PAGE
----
We computed relative metacomprehension accuracy for each participant as the gamma correlation between the metacognitive rating (JOL, POK, or confidence) and accuracy on the comprehension questions across the six passages. These measures indicate the degree to which participants' metacomprehension ratings correlate with their accuracy in responding to comprehension questions. Each of the gamma measures was entered as a dependent variable in a one-way ANOVA comparing the three highlighting conditions. The ANOVA on the JOL-accuracy gammas indicated no significant effect of the highlighting condition, F(2, 86) = 2.25, p = .11, partial n^sup 2^ = .05. Likewise, there was not a significant effect of highlighting condition on either the POK-accuracy gammas, F(2, 76) = 0.64, p = .53, partial n^sup 2^ = .02, or on the confidence-accuracy gammas, F(2, 73) = 0.34, p = .72, partial n^sup 2^ = .01.

Discussion

The results of the present study indicate that the act of using an electronic highlighter can reduce or eliminate the negative effects of pre-existing, inappropriate highlighting. Previous research indicated that the presence of inappropriate highlighting interfered with measures of both comprehension and metacomprehension (Silvers & Kreiner, 1997; Silvers-Gier et al., 2009). In the present study, when students used an electronic highlighter while reading the passages, accuracy in responding to comprehension questions was not significantly lower in the inappropriate highlighting condition compared to the control condition. Similarly, the presence of inappropriate highlighting did not significantly decrease any of the measures of metacomprehension (JOL, POK, or confidence ratings) or any of the measures of how well metacomprehension ratings predicted comprehension performance.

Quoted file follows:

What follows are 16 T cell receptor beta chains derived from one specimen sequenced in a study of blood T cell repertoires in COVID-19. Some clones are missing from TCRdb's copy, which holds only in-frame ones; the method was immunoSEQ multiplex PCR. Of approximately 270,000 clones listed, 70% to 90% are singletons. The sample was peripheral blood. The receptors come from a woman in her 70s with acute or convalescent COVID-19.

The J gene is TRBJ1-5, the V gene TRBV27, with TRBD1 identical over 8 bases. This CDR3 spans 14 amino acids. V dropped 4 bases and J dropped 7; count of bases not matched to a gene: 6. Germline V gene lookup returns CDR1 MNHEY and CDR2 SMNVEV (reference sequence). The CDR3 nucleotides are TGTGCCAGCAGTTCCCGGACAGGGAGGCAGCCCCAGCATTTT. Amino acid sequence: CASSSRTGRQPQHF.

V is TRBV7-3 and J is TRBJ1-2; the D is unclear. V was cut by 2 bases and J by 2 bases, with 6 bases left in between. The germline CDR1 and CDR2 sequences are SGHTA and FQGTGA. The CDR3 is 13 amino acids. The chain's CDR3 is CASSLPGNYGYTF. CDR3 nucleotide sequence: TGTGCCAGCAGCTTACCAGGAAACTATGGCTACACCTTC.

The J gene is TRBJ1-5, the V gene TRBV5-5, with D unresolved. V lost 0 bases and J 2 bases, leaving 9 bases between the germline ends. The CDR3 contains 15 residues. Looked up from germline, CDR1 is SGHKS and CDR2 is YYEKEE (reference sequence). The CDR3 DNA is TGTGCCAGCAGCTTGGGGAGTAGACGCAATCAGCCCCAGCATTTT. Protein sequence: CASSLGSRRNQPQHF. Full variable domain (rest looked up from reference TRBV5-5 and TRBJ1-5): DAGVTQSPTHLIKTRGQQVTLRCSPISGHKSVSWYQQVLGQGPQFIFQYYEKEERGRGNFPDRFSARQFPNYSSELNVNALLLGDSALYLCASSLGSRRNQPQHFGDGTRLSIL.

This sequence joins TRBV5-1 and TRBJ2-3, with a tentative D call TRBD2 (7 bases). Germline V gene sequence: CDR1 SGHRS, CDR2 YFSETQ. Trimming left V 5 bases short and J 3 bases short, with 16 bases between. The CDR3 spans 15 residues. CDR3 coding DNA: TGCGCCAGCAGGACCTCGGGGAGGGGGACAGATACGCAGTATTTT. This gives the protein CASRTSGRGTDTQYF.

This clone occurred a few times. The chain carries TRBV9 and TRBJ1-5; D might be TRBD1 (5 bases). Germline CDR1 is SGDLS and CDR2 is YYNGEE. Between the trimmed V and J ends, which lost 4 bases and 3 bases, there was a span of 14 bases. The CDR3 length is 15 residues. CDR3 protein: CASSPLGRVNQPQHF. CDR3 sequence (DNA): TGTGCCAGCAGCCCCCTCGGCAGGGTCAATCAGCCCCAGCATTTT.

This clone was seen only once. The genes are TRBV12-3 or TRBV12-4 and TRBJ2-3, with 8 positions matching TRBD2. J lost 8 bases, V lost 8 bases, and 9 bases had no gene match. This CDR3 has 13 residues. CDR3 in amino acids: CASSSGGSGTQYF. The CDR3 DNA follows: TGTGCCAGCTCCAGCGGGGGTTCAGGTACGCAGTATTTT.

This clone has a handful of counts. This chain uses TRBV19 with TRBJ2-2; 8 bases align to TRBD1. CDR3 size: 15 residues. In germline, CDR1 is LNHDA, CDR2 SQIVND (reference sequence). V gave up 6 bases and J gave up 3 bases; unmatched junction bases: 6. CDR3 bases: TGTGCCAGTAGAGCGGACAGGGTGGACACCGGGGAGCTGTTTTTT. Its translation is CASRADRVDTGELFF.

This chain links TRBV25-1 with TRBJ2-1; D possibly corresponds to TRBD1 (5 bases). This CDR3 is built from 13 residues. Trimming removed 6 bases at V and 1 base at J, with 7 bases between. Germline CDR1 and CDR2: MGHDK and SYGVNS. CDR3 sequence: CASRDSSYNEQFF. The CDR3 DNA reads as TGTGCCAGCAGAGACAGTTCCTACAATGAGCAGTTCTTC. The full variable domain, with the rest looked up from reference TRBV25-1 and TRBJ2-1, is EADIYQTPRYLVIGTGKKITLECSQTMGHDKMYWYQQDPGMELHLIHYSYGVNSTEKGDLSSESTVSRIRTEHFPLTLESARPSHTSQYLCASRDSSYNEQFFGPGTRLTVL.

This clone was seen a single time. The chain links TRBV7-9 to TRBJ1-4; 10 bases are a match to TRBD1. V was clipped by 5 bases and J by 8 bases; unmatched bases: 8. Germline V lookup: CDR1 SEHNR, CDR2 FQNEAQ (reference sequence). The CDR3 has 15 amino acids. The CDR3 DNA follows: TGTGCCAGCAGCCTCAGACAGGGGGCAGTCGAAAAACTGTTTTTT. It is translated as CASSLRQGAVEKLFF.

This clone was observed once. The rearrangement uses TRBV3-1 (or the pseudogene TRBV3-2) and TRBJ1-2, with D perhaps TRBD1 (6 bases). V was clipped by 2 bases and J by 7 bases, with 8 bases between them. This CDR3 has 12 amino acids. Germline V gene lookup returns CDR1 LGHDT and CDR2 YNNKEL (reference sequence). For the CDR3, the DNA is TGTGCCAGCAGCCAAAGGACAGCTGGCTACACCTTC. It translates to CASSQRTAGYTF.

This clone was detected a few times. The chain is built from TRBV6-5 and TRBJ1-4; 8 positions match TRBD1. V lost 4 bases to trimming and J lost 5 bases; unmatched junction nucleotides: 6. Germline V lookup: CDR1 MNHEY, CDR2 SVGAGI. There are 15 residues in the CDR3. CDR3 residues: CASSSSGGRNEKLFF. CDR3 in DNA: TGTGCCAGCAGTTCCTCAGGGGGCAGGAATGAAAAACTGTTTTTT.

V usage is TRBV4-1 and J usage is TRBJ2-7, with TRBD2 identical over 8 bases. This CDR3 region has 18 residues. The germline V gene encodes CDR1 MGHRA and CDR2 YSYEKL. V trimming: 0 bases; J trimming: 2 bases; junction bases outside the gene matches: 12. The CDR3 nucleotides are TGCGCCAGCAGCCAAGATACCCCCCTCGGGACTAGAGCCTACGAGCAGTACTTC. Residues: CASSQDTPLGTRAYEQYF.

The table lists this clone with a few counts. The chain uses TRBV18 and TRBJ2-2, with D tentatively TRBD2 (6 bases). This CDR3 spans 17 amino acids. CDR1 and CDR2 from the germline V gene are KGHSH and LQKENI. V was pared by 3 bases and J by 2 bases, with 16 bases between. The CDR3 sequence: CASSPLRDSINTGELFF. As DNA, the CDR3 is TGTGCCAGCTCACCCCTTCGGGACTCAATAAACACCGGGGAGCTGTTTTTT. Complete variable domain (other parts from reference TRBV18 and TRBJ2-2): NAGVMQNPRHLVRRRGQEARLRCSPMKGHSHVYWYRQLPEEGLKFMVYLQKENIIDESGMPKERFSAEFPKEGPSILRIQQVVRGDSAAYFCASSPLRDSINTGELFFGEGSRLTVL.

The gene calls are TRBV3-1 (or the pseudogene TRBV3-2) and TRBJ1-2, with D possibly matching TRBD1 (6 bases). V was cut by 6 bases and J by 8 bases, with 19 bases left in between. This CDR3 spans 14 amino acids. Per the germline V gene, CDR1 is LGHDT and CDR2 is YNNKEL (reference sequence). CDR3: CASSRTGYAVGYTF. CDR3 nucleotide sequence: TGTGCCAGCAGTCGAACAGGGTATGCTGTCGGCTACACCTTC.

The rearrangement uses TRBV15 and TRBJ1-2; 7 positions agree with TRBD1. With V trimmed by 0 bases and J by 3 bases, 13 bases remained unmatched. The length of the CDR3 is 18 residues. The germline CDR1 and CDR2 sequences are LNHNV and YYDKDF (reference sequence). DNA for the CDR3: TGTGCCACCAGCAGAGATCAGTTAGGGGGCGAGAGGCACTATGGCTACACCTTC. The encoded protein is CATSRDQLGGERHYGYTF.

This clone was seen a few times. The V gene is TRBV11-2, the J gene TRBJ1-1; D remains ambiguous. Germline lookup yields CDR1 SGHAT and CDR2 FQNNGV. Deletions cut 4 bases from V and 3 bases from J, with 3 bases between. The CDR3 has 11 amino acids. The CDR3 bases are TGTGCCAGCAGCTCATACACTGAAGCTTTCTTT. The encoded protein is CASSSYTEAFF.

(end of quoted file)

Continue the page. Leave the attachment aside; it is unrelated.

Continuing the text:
The present results are similar to those of the Gier et al. (2010) study in which participants highlighted using a different-colored highlighter or pretended to highlight with their fingers. The common thread among these methods is that the students used an active reading procedure that involved considering what material was relevant. Previous research indicated that simply warning students of possible negative effects of pre-existing highlighting was not sufficient to avoid those effects (Silvers & Kreiner, 1997). We believe that the present results contribute to the literature by showing an additional way in which the negative effects of pre-existing inappropriate highlighting may be reduced. In particular, the act of deciding what material to highlight with an electronic highlighter appears to be sufficient to override the negative effects of previous highlighting. The combination of the present results and those of Gier et al. (2010) provide strong support for the claim that active reading methods in general can be helpful for readers faced with pre-existing highlighting.

Several limitations should be noted with the present studies. First, the sample included only upper-level students, so it is not clear whether the electronic highlighting method would be equally effective for other types of students. Secondly, the reading materials were samples based on the GPvE reading comprehension materials. Although this reading material is likely to be representative of the content in many students' reading assignments, it would be worthwhile to explore the effects of highlighting in actual textbooks. Thirdly, we asked participants to make three metacomprehension ratings for each passage. While this provided interesting information about students' metacomprehension, it is possible that continuously asking students to reflect on their knowledge may in fact change their reading behaviors.